(CBS/AP) LOS ANGELES - The Toronto International Film Festival is starting off on a musical note this year, with a documentary portrait of the rock band U2.
Organizers say the Canadian festival will launch on Sept. 8 with "From the Sky Down," a chronicle of the Irish band led by singer Bono. The film was made by "An Inconvenient Truth" director Davis Guggenheim and marks the first time in its 36-year history that the Toronto festival has opened with a documentary.
Guggenheim said the film explores why "this band has endured and thrived."
"In the terrain of rock bands, implosion or explosion is seemingly inevitable. U2 has defied the gravitational pull toward destruction," said Guggenheim, an Oscar winner for "An Inconvenient Truth" who also made the 2008 musical documentary "It Might Get Loud," featuring U2 guitarist The Edge, Jimmy Page and Jack White.
Director Cameron Crowe ("Almost Famous") ventures into musical documentary with another Toronto premiere, "Pearl Jam Twenty," tracing the band's formation and how its members pulled back from the spotlight to cope after its rise to stardom.
Madonna also is headed to the Toronto festival, as director of "W.E.," a film that intercuts between the romance of a modern woman (Abbie Cornish) and the relationship of American socialite Wallis Simpson and Britain's King Edward VIII, who abdicated the throne for love in the 1930s.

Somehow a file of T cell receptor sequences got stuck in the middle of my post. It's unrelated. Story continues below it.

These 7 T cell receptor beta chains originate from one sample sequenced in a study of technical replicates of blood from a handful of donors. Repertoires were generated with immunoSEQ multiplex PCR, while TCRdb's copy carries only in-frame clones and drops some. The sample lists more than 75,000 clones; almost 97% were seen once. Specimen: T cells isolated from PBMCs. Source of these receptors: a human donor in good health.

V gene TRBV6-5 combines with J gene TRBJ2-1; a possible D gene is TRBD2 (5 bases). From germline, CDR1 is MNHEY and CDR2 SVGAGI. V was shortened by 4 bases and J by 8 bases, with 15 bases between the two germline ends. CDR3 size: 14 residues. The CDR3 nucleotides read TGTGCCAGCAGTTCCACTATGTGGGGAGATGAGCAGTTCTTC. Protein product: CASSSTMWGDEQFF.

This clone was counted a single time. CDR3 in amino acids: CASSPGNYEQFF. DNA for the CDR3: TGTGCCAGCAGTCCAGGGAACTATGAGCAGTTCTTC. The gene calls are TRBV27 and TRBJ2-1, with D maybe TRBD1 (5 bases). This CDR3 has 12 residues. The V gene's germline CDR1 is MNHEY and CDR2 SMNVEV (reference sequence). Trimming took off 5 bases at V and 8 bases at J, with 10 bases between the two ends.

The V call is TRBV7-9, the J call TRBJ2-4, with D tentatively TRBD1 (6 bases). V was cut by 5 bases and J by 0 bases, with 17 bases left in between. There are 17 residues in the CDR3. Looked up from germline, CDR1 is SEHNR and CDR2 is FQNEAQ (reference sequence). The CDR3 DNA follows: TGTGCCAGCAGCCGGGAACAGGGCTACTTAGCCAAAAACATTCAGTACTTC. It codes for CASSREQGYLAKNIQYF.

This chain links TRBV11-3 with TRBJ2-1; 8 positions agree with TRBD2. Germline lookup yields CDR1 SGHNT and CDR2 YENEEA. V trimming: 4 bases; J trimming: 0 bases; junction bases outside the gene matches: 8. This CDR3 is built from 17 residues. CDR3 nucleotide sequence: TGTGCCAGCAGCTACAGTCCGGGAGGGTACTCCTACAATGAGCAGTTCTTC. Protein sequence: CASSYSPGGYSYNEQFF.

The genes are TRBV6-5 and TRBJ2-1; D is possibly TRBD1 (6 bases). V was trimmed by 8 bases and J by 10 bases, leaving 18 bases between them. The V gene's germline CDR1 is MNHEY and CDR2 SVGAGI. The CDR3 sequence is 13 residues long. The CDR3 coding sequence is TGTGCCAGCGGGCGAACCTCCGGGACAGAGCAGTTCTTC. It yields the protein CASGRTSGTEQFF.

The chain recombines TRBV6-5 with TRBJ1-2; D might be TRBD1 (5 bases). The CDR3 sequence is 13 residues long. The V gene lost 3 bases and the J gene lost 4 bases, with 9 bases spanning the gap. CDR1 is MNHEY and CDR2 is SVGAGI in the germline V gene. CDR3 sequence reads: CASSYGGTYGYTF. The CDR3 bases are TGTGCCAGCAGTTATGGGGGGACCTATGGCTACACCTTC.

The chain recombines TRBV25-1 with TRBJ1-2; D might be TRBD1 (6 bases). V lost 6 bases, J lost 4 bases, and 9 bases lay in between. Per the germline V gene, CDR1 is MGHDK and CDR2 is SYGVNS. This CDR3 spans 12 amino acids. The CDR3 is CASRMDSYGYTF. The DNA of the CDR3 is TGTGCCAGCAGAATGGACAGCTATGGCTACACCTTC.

Toronto is among the world's largest film festivals, a spot where Hollywood studios and international filmmakers debut many prospects that will be in the running for next year's Academy Awards.
George Clooney has two films at Toronto, directing and co-starring alongside Ryan Gosling in the political saga "The Ides of March" and starring in the family story "The Descendants," directed by Alexander Payne ("Sideways").
Rachel Weisz also appears in two Toronto films, the love-affair chronicle "The Deep Blue Sea" and the ensemble love story "360," inspired by Arthur Schnitzler's play "La Ronde" and featuring Jude Law, Weisz and Anthony Hopkins.
Other highlights for the 11-day festival include Brad Pitt's baseball tale "Moneyball"; Jennifer Garner, Hugh Jackman and Olivia Wilde's comic story "Butter"; Kristen Wiig, Megan Fox and Jon Hamm's parenthood comedy "Friends with Kids"; and Keira Knightley's Sigmund Freud-Carl Jung drama "A Dangerous Method," directed by David Cronenberg and featuring Viggo Mortensen and Michael Fassbender.
Also playing at Toronto are Glenn Close's Irish drama "Albert Nobbs"; Jane Fonda and Catherine Keener's family comedy "Peace, Love & Misunderstanding"; Sarah Polley's relationship tale "Take This Waltz," with Michelle Williams and Seth Rogen; Ralph Fiennes' Shakespeare adaptation "Coriolanus"; Freida Pinto's "Trishna," an adaptation of Thomas Hardy's "Tess of the d'Urbervilles" transplanted to modern India; and Francis Ford Coppola's murder mystery "Twixt," with Val Kilmer.